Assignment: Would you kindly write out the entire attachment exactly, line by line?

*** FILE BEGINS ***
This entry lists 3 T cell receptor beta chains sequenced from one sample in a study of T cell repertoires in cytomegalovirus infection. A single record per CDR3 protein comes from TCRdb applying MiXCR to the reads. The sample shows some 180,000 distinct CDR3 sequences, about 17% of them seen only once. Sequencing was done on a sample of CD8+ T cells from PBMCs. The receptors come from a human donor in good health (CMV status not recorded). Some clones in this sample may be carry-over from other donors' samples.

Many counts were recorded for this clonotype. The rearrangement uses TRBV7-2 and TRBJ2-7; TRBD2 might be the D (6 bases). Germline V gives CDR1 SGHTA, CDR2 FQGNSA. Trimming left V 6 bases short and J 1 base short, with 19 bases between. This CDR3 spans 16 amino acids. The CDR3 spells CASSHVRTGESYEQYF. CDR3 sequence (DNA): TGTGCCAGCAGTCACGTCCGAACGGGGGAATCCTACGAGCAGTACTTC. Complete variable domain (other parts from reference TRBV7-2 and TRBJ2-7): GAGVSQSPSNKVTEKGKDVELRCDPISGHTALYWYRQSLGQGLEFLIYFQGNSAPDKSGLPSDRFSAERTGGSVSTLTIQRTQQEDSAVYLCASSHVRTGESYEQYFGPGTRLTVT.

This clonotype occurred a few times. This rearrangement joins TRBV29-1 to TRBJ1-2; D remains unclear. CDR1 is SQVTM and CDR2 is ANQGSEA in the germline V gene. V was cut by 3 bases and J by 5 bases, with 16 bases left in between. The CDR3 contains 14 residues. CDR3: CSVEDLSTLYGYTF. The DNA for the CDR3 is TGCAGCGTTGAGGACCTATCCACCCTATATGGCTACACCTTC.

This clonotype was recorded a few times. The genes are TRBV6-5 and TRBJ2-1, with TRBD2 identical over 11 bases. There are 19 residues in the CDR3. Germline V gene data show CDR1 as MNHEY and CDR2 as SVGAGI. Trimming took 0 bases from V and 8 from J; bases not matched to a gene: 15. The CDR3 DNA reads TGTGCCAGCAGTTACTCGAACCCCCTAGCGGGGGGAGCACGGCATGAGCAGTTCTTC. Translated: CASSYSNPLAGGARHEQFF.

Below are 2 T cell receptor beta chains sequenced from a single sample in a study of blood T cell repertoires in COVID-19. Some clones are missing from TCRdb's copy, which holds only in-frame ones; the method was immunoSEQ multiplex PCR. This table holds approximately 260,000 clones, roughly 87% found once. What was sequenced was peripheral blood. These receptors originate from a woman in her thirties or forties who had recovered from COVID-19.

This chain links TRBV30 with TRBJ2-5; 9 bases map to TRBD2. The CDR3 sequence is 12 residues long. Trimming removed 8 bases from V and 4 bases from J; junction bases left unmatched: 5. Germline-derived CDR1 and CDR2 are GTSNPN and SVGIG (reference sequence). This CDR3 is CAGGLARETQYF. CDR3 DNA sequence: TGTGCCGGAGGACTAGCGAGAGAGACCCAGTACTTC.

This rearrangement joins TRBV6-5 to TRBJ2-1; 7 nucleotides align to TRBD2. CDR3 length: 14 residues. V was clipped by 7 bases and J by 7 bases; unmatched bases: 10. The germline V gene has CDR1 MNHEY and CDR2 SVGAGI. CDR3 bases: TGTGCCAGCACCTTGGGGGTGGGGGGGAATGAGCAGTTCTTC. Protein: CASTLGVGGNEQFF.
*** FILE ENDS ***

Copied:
This entry lists 3 T cell receptor beta chains sequenced from one sample in a study of T cell repertoires in cytomegalovirus infection. A single record per CDR3 protein comes from TCRdb applying MiXCR to the reads. The sample shows some 180,000 distinct CDR3 sequences, about 17% of them seen only once. Sequencing was done on a sample of CD8+ T cells from PBMCs. The receptors come from a human donor in good health (CMV status not recorded). Some clones in this sample may be carry-over from other donors' samples.

Many counts were recorded for this clonotype. The rearrangement uses TRBV7-2 and TRBJ2-7; TRBD2 might be the D (6 bases). Germline V gives CDR1 SGHTA, CDR2 FQGNSA. Trimming left V 6 bases short and J 1 base short, with 19 bases between. This CDR3 spans 16 amino acids. The CDR3 spells CASSHVRTGESYEQYF. CDR3 sequence (DNA): TGTGCCAGCAGTCACGTCCGAACGGGGGAATCCTACGAGCAGTACTTC. Complete variable domain (other parts from reference TRBV7-2 and TRBJ2-7): GAGVSQSPSNKVTEKGKDVELRCDPISGHTALYWYRQSLGQGLEFLIYFQGNSAPDKSGLPSDRFSAERTGGSVSTLTIQRTQQEDSAVYLCASSHVRTGESYEQYFGPGTRLTVT.

This clonotype occurred a few times. This rearrangement joins TRBV29-1 to TRBJ1-2; D remains unclear. CDR1 is SQVTM and CDR2 is ANQGSEA in the germline V gene. V was cut by 3 bases and J by 5 bases, with 16 bases left in between. The CDR3 contains 14 residues. CDR3: CSVEDLSTLYGYTF. The DNA for the CDR3 is TGCAGCGTTGAGGACCTATCCACCCTATATGGCTACACCTTC.

This clonotype was recorded a few times. The genes are TRBV6-5 and TRBJ2-1, with TRBD2 identical over 11 bases. There are 19 residues in the CDR3. Germline V gene data show CDR1 as MNHEY and CDR2 as SVGAGI. Trimming took 0 bases from V and 8 from J; bases not matched to a gene: 15. The CDR3 DNA reads TGTGCCAGCAGTTACTCGAACCCCCTAGCGGGGGGAGCACGGCATGAGCAGTTCTTC. Translated: CASSYSNPLAGGARHEQFF.

Below are 2 T cell receptor beta chains sequenced from a single sample in a study of blood T cell repertoires in COVID-19. Some clones are missing from TCRdb's copy, which holds only in-frame ones; the method was immunoSEQ multiplex PCR. This table holds approximately 260,000 clones, roughly 87% found once. What was sequenced was peripheral blood. These receptors originate from a woman in her thirties or forties who had recovered from COVID-19.

This chain links TRBV30 with TRBJ2-5; 9 bases map to TRBD2. The CDR3 sequence is 12 residues long. Trimming removed 8 bases from V and 4 bases from J; junction bases left unmatched: 5. Germline-derived CDR1 and CDR2 are GTSNPN and SVGIG (reference sequence). This CDR3 is CAGGLARETQYF. CDR3 DNA sequence: TGTGCCGGAGGACTAGCGAGAGAGACCCAGTACTTC.

This rearrangement joins TRBV6-5 to TRBJ2-1; 7 nucleotides align to TRBD2. CDR3 length: 14 residues. V was clipped by 7 bases and J by 7 bases; unmatched bases: 10. The germline V gene has CDR1 MNHEY and CDR2 SVGAGI. CDR3 bases: TGTGCCAGCACCTTGGGGGTGGGGGGGAATGAGCAGTTCTTC. Protein: CASTLGVGGNEQFF.